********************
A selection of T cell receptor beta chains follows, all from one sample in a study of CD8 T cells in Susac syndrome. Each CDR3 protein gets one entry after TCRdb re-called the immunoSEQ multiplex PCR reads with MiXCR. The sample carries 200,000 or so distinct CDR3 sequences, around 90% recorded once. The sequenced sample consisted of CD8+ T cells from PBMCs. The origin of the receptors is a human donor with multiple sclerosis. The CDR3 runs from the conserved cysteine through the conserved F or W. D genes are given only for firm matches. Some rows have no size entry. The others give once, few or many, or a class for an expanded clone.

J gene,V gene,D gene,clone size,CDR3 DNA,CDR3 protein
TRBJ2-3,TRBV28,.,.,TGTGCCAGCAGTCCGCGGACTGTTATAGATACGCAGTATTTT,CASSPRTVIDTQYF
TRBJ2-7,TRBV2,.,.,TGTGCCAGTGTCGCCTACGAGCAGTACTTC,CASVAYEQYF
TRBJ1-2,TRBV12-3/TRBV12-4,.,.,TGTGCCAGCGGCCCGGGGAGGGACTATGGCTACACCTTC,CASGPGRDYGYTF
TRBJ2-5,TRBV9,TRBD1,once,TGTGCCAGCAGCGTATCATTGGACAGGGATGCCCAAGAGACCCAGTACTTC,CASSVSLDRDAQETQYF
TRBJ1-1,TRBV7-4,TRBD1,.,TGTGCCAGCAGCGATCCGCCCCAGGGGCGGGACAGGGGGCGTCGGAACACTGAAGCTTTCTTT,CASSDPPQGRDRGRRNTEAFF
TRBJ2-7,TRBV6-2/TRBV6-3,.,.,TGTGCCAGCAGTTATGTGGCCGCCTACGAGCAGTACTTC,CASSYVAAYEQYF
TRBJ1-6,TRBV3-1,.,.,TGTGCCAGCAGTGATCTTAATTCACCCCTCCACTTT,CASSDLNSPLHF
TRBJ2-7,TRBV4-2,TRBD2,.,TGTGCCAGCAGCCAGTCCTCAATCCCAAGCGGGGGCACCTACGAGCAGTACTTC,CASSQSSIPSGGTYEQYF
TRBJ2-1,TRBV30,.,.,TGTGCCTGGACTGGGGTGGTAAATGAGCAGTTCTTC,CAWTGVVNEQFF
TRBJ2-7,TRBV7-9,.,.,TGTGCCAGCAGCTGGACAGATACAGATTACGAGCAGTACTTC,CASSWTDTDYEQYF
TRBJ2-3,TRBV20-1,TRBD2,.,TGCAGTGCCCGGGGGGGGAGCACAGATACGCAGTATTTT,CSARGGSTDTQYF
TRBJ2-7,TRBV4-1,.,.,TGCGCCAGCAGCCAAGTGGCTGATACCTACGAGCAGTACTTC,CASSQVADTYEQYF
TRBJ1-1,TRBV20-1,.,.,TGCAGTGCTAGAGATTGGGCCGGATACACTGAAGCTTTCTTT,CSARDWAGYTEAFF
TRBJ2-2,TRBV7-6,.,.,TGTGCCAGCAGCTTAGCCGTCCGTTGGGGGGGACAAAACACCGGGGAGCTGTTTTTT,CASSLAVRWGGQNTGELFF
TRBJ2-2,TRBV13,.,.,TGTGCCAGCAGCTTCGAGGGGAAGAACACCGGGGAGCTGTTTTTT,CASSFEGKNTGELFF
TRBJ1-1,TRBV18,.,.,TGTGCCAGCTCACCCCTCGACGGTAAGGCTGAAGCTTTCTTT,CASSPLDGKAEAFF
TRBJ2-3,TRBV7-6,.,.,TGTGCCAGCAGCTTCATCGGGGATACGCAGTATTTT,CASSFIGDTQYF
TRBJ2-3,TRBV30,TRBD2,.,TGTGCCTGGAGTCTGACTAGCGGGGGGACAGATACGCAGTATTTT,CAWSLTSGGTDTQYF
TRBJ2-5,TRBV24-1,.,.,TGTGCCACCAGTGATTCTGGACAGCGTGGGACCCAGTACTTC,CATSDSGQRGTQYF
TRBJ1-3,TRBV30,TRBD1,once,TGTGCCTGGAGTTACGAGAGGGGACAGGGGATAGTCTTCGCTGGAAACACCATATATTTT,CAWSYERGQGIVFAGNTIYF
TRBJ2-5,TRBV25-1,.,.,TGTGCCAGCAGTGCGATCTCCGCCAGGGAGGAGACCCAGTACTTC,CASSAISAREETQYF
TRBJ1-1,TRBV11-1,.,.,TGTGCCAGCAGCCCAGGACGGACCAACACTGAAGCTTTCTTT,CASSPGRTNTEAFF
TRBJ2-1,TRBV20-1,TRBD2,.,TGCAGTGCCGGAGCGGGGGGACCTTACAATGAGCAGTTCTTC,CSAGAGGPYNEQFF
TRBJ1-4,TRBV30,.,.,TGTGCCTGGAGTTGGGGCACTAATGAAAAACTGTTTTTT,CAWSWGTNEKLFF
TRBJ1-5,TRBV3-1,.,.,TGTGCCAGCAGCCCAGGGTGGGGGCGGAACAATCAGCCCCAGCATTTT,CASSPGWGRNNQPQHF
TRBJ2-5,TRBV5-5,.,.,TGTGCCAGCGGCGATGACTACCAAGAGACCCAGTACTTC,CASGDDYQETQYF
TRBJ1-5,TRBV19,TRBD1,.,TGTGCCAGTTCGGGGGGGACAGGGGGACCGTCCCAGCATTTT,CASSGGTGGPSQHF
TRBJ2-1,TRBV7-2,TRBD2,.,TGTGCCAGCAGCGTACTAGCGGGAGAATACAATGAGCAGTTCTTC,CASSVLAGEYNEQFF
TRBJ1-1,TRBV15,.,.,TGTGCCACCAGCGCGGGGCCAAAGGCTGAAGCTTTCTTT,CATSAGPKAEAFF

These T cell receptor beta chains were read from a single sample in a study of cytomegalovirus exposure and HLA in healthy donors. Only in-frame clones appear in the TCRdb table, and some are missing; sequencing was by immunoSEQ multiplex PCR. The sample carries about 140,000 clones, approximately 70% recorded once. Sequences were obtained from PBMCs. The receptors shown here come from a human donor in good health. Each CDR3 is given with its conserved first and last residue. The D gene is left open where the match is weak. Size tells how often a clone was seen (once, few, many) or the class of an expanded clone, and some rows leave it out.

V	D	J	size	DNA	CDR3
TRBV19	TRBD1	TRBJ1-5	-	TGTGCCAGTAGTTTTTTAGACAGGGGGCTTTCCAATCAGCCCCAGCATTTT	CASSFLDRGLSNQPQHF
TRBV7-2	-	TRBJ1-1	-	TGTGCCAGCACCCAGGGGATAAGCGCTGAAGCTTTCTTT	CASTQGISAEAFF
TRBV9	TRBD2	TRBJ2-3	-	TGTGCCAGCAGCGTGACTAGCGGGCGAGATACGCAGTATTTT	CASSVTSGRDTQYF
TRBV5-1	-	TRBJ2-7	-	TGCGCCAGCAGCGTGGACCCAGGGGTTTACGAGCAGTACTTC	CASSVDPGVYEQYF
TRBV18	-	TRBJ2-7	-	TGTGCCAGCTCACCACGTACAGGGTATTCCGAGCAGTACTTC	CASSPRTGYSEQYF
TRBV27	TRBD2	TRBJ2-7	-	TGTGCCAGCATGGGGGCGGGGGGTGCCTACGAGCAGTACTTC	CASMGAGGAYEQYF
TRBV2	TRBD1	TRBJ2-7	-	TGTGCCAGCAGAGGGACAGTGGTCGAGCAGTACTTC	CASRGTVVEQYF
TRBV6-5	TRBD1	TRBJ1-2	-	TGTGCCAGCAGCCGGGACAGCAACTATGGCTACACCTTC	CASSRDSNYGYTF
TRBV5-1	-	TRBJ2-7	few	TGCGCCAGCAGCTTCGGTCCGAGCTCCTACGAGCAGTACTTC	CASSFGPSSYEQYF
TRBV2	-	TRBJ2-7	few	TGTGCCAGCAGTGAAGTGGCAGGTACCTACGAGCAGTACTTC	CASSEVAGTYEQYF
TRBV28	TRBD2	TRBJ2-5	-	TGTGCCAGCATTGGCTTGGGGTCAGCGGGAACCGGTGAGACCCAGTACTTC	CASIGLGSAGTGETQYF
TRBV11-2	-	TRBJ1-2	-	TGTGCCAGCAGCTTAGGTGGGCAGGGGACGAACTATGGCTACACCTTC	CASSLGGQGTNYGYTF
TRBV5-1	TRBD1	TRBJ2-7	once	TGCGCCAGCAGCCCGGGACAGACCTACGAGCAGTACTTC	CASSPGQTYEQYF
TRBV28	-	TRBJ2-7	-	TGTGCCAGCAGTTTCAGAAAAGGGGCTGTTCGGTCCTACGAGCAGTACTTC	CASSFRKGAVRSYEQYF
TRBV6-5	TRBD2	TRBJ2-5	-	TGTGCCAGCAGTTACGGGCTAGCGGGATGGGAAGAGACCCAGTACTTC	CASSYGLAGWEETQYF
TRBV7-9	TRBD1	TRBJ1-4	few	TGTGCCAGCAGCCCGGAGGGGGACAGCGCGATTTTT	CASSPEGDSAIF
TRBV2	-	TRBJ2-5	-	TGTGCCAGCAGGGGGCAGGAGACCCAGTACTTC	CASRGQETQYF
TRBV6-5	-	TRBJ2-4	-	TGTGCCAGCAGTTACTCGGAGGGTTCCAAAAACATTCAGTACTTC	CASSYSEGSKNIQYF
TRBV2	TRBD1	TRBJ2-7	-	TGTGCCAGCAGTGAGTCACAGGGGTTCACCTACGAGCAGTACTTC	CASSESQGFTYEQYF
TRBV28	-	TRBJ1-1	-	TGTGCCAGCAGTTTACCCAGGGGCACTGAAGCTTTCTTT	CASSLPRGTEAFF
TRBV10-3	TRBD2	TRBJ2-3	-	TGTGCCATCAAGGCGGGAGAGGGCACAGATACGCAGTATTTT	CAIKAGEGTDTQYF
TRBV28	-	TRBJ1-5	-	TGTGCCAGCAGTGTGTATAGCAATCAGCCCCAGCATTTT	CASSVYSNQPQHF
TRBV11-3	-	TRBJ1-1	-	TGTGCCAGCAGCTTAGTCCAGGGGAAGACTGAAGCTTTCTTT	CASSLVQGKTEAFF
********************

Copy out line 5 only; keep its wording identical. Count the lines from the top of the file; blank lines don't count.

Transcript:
TRBJ1-2,TRBV12-3/TRBV12-4,.,.,TGTGCCAGCGGCCCGGGGAGGGACTATGGCTACACCTTC,CASGPGRDYGYTF